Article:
California Grudge Match: The Governator Vs. Exam Foes
On Friday, Governor Arnold Schwarzenegger laid the smackdown on those seeking exemptions from California's "must pass" high school exit examination:
Gov. Arnold Schwarzenegger vetoed a bill Friday that would have given special education students a reprieve from the state's high-stakes exit exam.As we recently reported, State Superintendent O'Connell is attempting to implement his own set of criteria for allowing non-passers of the test (known as the CAHSEE) to collect their diplomas, thereby circumventing the purpose of the exit exam.
The bill would have implemented a legal settlement between the California Department of Education and the Oakland-based Disability Rights Advocates, which filed a class-action lawsuit on behalf of special education students. The bill sent to the governor by the Legislature differed from the settlement, however, and drew objections from the state's school superintendent.
Schwarzenegger also vetoed a bill that would have eased the exit exam rules by allowing high school students to graduate without passing the test if they instead passed an alternative performance assessment.
Assemblywoman Karen Bass, D-Los Angeles, said her bill would have made California's requirements consistent with 27 other states.
In his veto statement, the governor said the Bass bill would have sent a message to "students, parents, teachers and administrators that we do not expect students to achieve at the highest levels."
The special education bill was opposed by Superintendent of Public Instruction Jack O'Connell because it altered the terms negotiated by his office and the attorneys for the students. Among other changes, the legislation extended the one-year delay to two years.
"It's clear the governor has high expectations for all students," O'Connell said. "The governor's veto says we won't lower standards."
The students in the class of 2006 are the first required to pass the California High School Exit Exam before they can receive a diploma.
Results for the exit exam released earlier this month showed that half of the roughly 35,000 special education students in this year's senior class had not passed the math section. About 45 percent have yet to pass the English portion.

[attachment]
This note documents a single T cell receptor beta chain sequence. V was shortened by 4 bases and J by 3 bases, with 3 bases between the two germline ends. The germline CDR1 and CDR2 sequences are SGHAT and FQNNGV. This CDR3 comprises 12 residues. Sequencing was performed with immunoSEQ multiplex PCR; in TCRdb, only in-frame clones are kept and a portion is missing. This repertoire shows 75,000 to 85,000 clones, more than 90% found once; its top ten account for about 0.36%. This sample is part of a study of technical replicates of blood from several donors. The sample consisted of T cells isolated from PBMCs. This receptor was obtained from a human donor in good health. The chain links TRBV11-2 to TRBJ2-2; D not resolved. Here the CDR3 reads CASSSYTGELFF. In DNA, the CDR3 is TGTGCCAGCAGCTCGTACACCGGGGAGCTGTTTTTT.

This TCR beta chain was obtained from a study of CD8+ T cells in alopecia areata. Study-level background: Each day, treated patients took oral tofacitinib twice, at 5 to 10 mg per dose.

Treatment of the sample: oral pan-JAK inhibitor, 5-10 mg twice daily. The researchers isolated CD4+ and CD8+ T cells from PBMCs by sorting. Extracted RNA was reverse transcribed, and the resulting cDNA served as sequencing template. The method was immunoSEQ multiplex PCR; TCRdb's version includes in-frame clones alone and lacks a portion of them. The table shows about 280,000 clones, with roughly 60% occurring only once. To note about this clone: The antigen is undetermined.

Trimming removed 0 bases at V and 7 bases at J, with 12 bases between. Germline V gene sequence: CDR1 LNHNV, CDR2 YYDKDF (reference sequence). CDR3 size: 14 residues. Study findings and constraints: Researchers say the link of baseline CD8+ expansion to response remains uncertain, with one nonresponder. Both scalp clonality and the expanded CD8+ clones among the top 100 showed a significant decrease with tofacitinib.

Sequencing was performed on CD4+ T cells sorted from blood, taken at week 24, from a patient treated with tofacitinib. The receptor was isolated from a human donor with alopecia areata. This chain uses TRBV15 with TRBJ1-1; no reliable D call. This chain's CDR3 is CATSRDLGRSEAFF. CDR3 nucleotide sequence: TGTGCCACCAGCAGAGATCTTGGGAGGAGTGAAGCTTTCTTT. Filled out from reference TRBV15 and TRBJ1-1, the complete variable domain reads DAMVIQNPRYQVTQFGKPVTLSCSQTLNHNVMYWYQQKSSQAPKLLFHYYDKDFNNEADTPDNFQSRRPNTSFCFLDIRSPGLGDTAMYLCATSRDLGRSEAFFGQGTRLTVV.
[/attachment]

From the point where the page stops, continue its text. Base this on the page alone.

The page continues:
About 65 percent of special education students in the class of 2006 have failed to pass both the math and English portions of the exit exam, according to a report released last week by Human Resources Research Organization, which assesses the test annually for the state. O'Connell's staff said they will have three more tries before graduation.
"It's really a terrible day for students with disabilities in California," said Roger Heller, a staff attorney with the Oakland-based advocacy group.
He said he expects the delay to happen, despite the veto, because "there are significant problems" with how the state has been educating students with special needs.
In the meantime, he said, "this is going to require litigation, which is time-consuming and costly. And you're talking about tens of thousands of kids that face a great deal of uncertainty."
O'Connell said lawmakers could take up the issue again in January as an urgency measure. If approved, would take effect before the end of the school year.
The settlement allowed for special education students in the class of 2006 to request an exemption.
The students would have to show they have taken the exit exam at least twice since their sophomore year and at least once during their senior year. They also would have to take remediation classes if offered by their district.
Schwarzenegger said the version passed by lawmakers altered the legal settlement and would "send the wrong message" to special education students. The bill would have doubled the length of the delay from one year to two. Instead of requiring students to take remedial courses during their senior year, the bill only would have required school districts to offer those classes.
The exit exam has come under fire from some education groups and legislators, who say it also discriminates against students who attend lower-achieving schools and those for whom English is not their primary language.
That's why I find it strange that he supported Schwarzenegger in this veto.
Democrat O'Connell's dislike of Republican Schwarzenegger is well known, as can be seen by these remarks. So once again, we find that politics makes for some awfully strange bedfellows.